Friday, May 11, 2007

Mentally preparing

We're going to Canada tomorrow. We haven't been up there since our Chinese wedding reception last year (we were waiting for a green card and couldn't leave the US), so it's time for a visit. I'm kind of dreading it though. Canada trips are always hard. There's nothing wrong with Canada as a country, it's a lovely place. And I really like Vancouver. It's just hard to suddenly be picked up out of my normal world and dropped into "Chinese-land." It's probably good for me, for a few days, I get to experience what my husband lives through every day- being the minority. Except I think it's harder for me, because he's used to both worlds- he's been living in two worlds since he was 8, and understands both languages and both sets of customs. I know nothing about his world still. Partially because he has a hard time explaining things to me, and partially because it's still only been 3 years since we met, and we haven't spent that much time in Canada with his family.

I just worry the whole time I'm there that I'm going to do or say something that offends someone. Not so much Daniel's parents, but an aunt or uncle or someone at church. And then there's the most stressful part of any visit- the big dinner. This will be the scene Saturday night- 15 Chinese people and one 6.5 month pregnant white girl, sitting around a large table in a bustling Chinese restaurant. Piles of raw meat are put in front of everyone, and they all start cooking them in the boiling pot in the middle of the table. White girl focuses on not mixing up her food with the scarier things on other people's plates and stares at other tables, while blocking out the conversation in Cantonese going on at her table. This continues for 15-20 minutes. Suddenly, 15 Chinese people stop talking, turn to her and say "so what do you think about such-and-such (usually political or religious question)." Keep in mind she has NO context for this question, since they haven't been speaking English, and she may or may not be understanding the question properly, since it was asked in heavily-accented English. Terror runs through her. She tries to answer, manages to come up with something not too stupid, and then suddenly develops a coughing fit to try to deflect the attention. Repeat process 30 minutes later.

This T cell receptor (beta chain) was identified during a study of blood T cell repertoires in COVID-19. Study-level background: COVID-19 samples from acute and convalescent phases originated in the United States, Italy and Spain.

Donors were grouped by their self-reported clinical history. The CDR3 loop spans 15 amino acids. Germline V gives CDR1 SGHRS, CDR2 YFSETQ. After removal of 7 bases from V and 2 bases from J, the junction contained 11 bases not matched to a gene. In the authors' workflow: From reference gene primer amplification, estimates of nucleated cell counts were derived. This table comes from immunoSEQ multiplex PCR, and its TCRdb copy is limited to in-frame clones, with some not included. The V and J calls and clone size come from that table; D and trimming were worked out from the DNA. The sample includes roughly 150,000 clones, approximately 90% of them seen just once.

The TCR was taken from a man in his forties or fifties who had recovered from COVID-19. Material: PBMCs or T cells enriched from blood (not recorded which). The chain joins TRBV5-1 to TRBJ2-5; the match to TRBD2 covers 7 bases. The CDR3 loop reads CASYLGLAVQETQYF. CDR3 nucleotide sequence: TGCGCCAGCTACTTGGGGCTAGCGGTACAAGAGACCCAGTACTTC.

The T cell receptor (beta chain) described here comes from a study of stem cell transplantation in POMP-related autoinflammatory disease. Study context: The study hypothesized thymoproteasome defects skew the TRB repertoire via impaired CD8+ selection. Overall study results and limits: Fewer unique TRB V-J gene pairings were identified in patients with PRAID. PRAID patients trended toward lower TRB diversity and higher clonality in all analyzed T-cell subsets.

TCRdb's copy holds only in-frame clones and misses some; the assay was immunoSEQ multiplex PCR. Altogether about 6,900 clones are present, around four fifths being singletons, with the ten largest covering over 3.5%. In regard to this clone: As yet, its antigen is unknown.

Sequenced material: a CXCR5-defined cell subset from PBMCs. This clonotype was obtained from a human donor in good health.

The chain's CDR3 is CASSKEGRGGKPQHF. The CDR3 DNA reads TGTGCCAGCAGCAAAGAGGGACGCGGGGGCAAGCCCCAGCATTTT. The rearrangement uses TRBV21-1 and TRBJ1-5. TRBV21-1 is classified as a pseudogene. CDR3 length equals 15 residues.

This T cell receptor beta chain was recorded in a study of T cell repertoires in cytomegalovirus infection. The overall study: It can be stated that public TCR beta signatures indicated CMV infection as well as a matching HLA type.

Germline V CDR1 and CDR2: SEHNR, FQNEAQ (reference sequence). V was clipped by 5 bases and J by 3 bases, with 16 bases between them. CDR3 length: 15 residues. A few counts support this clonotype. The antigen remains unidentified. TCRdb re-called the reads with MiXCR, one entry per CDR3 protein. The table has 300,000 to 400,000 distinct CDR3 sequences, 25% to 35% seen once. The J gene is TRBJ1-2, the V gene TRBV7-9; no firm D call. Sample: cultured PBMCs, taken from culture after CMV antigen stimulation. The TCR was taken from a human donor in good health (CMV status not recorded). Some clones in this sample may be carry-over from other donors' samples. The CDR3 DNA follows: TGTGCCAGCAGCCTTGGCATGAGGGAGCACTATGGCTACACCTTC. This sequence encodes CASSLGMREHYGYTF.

I love my husband and I think his family is very nice. And I'm thrilled that our baby is going to grow up with such a rich culture to learn about and so many unusual things in his life. But it's still hard- not belonging to this world that Daniel (and the baby as well) do belong to.

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